Peter Frampton – Wind Of Change/Frampton’s Camel review
BGO (Beat Goes On) Records is one of my favorite labels. They specialize in rock, blues, jazz and folk reissues, covering four decades of music from the ‘50s through the ‘80s. Each release is a “two-fer,” usually combining albums of a certain period or those with stylistic similarities. The packaging includes a J-Card, and the liner notes are current and informative.
BGO have brought together Peter Frampton’s first two solo efforts, Wind Of Change and Frampton’s Camel, in a remastered, two-CD set. These early works would help make Frampton a solo star in a few years, when he brought the material to the stage and the masses with the landmark Frampton Comes Alive! And if you know Frampton only from that album, this two-fer will be an ear-opening pleasure.
Strong songwriting and superb guitar work mark these two recordings, with Frampton moving from acoustic and electric guitar with ease. His fluid, lyrical playing is often so easy on the ear that it’s easy to overlook how skilled the man is with a pick.
Wind Of Change is the more mellow, opening with the dreamy “Fig Tree Bay” and moving through the acoustic-tinged title track, “Lady Lieright,” which has the flavor of George Harrison’s “Here Comes The Sun,” “Hard” and the plaintive string-backed “Oh For Another Day,” Frampton excels at writing ballads and lilting rock tunes. The rock boots come on with “It’s A Plain Shame,” “All I Want To Be (Is By Your Side)” and the piano-pounder “Alright,” backed with an all-star cast including Ringo Starr, Billy Preston and Klaus Voorman. And check out the cover of the Rolling Stones’ “Jumping Jack Flash,” which under Frampton’s vision becomes a funked-up, jazzed-out guitar twirl.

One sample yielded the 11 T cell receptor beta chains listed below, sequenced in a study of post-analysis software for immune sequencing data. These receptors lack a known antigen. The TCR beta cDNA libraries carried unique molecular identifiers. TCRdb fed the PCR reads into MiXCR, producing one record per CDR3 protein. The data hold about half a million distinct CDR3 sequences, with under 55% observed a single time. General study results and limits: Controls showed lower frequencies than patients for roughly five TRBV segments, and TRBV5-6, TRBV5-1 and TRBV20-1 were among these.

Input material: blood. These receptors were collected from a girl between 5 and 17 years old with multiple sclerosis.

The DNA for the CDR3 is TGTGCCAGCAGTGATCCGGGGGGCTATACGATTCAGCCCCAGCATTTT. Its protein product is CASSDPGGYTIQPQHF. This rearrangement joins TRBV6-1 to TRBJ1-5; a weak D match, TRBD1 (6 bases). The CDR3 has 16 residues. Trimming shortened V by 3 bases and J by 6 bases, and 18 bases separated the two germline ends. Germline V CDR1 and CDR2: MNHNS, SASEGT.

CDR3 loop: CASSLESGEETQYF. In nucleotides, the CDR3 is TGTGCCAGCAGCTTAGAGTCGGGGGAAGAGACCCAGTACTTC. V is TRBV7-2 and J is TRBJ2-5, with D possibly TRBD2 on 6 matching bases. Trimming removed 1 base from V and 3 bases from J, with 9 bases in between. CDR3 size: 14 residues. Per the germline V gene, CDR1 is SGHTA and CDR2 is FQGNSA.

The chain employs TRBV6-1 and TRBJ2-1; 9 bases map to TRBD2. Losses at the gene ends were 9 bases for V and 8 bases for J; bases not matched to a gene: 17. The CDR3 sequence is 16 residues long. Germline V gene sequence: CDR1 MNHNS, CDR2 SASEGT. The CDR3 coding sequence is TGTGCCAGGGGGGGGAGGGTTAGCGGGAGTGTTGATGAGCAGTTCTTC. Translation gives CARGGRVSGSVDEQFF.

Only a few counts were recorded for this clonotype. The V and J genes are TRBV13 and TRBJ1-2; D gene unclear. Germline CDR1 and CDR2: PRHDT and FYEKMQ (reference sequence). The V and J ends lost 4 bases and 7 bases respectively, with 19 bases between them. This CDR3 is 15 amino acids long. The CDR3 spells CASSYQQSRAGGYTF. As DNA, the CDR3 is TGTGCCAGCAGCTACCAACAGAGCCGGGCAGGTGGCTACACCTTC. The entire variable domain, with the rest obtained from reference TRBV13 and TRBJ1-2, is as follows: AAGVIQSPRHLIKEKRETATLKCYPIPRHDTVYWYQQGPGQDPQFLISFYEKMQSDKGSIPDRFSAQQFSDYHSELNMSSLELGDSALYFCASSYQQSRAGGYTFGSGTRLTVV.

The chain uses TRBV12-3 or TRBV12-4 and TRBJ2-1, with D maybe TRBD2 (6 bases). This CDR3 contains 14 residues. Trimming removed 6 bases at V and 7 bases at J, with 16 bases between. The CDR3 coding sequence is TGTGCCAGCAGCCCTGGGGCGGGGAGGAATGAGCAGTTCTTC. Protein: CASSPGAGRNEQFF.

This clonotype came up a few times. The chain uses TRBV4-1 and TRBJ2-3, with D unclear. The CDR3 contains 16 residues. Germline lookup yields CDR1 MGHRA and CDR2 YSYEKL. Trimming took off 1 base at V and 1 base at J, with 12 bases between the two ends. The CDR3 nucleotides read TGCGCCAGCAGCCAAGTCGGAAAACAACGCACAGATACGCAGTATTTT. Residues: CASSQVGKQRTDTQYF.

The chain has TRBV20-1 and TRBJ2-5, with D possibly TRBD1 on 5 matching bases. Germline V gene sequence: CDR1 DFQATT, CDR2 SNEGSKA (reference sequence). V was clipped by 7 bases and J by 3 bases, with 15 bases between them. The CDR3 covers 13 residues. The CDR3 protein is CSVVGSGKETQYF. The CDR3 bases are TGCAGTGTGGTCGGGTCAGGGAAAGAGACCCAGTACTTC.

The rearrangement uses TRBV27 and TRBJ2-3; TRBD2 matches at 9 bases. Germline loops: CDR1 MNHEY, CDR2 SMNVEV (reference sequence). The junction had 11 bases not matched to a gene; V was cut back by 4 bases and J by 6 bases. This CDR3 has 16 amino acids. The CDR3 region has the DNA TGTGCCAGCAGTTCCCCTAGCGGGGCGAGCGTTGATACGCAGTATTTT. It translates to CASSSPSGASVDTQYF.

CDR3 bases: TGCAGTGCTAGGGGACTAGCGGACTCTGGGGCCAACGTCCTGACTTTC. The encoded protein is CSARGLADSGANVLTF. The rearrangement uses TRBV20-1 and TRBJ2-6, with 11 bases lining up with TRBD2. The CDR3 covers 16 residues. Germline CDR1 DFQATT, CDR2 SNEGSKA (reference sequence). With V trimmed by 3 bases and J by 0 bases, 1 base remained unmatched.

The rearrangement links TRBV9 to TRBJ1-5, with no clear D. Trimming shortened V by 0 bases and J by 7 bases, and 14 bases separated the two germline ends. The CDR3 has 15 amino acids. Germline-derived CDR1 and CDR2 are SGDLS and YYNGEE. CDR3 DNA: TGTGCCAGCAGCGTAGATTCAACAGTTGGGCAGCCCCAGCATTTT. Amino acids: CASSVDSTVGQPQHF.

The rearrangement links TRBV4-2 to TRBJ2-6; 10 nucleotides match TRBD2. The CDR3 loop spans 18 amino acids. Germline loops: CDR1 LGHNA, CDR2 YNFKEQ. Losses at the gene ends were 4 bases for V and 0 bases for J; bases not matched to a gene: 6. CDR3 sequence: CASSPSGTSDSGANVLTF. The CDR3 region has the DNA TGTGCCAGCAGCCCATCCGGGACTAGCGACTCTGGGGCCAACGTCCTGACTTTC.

While Wind Of Change is an excellent debut – cool cover art, too – Frampton’s Camel betters it. Frampton wrote most of the material in New York, and the album was his first recorded in the United States. From the opening punch of “I Got My Eyes On You” to the album capper and subsequent tour de force “Do You Feel Like We Do” (performed here sans talk box), Frampton and Camel run through a set of nine songs that rock, sway, swoon and end much too soon. Overall, the sound is heavier with more crunch, but with plenty of dynamic shifts, from the soft (“Which Way The Wind Blows” and “Just The Time Of The Year”) to the gritty (“White Sugar”) to the bittersweet (“Lines On My Face“). The cover of Stevie Wonder’s “I Believe (When I Fall In Love With You It Will Be Forever)” is terrific, too, spiced with some fine fretwork and singing.
Like so many great albums, Frampton’s Camel is just that – an album, with each song a part of the whole. Releases like these are more important than I can say. Do yourself a favor and get this reissue now!